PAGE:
More Commentary on Stephen Iannazzi
My situation may be unique (although I doubt it), but one of the consequences of Rhode Island’s political and economic structure is that it is so darn difficult just to get by and raise a family that little time remains to keep a consistently watchful eye on local political corruption. Such has been the case in my efforts to garner commentary on the union-rep nepotism that brought 25-year-old Stephen Iannazzi into a $90,000 State House job.
But the responses have come trickling in, nonetheless.
To recap, young Iannazzi’s boss, Senate Majority Leader Dominique Ruggerio has defended the hiring in no uncertain terms. East Bay state Senator Louis DiPalma defended it, as well. Responding to an inquiry from me, several local elected officials took varying positions. Since then, Tiverton Town Council Member Rob Coulter sent the following:
Thank you for calling this to my attention. I agree that the qualification profile and the close relationships connected with such a highly paid public position are grounds for serious concern and further inquiry.
While obviously this involves a state – not Tiverton – position, we all share a common interest in transparent, efficient government. With Rhode Island suffering from the third worst unemployment rate in the nation, I’d say taxpayers, and other state employees for that matter, deserve a thorough confirmation of whether this $88,000 position was, and still is, appropriately filled. Perhaps a more thorough explanation will satisfy these questions which have been fairly raised, and I hope that our Senate delegation will take the appropriate steps to ensure public confidence in the integrity of the public hiring system and that taxpayer dollars are being spent fairly and wisely.
Coulter’s fellow Tiverton Town Council member Joan Chabot looked into general salary levels:
I have reviewed the Providence Journal article that you indicated in this email and conducted some research into JCLS. I couldn’t easily find hiring/compensation procedures for the JCLS, but found only that it should be similar to the procedures used by the executive branch.
I also researched salary information for a legislative assistant/legislative aide position to get an idea of the “going” rate. That research produced an average salary of $46,000 for a legislative assistant/aide at the state level.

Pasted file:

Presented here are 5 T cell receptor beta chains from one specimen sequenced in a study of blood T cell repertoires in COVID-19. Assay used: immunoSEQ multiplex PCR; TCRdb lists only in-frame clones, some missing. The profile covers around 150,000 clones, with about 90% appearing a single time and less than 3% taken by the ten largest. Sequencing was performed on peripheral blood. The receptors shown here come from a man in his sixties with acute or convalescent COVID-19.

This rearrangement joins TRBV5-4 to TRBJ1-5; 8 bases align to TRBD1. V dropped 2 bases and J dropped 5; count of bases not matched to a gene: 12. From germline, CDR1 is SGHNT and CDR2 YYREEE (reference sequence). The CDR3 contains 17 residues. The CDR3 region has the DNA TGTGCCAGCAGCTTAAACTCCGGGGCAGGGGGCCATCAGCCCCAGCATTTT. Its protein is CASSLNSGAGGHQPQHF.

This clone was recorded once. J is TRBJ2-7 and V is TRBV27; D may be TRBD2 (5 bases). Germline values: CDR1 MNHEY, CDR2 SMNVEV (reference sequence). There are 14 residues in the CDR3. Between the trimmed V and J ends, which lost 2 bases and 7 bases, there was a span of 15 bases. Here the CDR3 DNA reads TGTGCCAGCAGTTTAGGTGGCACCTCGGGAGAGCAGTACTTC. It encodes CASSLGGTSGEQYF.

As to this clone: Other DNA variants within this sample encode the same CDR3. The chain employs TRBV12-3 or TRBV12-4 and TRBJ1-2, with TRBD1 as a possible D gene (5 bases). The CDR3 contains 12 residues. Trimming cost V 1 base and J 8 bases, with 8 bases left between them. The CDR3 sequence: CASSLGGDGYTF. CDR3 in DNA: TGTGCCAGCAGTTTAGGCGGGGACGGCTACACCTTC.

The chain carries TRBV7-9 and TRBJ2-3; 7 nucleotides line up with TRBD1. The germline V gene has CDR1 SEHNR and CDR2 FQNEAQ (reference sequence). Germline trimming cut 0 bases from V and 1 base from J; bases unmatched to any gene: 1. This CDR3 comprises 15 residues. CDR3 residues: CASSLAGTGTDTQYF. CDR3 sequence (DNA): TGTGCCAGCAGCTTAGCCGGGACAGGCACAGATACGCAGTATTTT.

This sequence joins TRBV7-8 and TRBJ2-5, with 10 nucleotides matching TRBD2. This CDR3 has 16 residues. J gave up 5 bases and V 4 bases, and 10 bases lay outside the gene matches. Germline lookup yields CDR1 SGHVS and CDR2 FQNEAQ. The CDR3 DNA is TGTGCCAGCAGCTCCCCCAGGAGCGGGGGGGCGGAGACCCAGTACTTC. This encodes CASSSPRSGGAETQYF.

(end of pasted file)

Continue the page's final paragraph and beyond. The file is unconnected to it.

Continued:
Based on this research, I think it is very suspicious that a person with no experience and no college degree could qualify for a legislative aide position with a starting salary of $88,112. Common sense dictates that this issue deserves further explanation and scrutiny.
Many questions come to mind… What was the hiring process? Were there other applicants for this position? Were interviews conducted? What are the salaries of other legislative assistants/aides? Is this person’s salary in range of the other assistants/aides? If it is, why is the salary range so high?
This should certainly send up a red flag in government spending at a time when the state can least afford an $88K legislative aide. I’m certain we can find several college graduates that would take the job for half the salary. Our state legislators should be questioning this issue and pushing for answers from the JCLS now that they are aware of the situation. And if irregularities are found, then the situation must be addressed.
From the RI House, Representative Dan Gordon (R, Portsmouth, Tiverton, Little Compton) responded as follows:
I believe that at a bare minimum, the questions that have been posed by the media and the public regarding the hiring of Mr. Iannazzi must be answered. The lack of responses thus far are certainly lending to the cloud of suspicion.
As a State Representative and custodian of taxpayer dollars, it is troubling to me that there are obvious family and labor ties involved in hiring this young man. I’m certain the people would like to see his resume, what exactly are the job duties of a Senate Aide that justify an $88,112 salary with state benefits, how the position was advertised, and the resumes of the other applicants. I know for a fact that highly qualified degree holders have offered to do the job for half the salary. Let’s see some transparency from the Senate chamber.
And Rep. John Edwards (D, Tiverton, Portsmouth) mailed the following on House stationery:
Thank you for contacting me in reference to Senator DiPalma’s remarks concerning a recent hire by the Senate Majority Leader. While I do not know this particular individual or of his qualifications, I was surprised to read that someone so young was so well compensated.
My experience has been that the level of income this young man receives is normally reserved for someone more experienced in their field. Again, I will re-iterate that I have no knowledge of his qualifications.
The hiring and personnel process in the General Assembly should be addressed to bring more transparency to it, to allow more people to apply for these positions. I have spoken to Speaker Fox, concerning the recent pay raises he has given to a number of House employees. I expressed my disagreement with his decision and shared the many outraged calls and emails I received from my constituents. The leadership of the General Assembly needs to be sensitive to the concerns of our constituents on this matter, especially in the midst of this deep and long recession.
So, I’ve not yet found another elected official willing to take DiPalma’s astonishing step of defending Ruggerio’s hire of his union pal’s son at an absurdly high salary, but I’ve also not seen indication of any sparks for further action. I’ll soon be posting a chart of people I’ve contacted and their responses (or lack thereof), as well as contacting more elected officials and other people involved in state and local politics.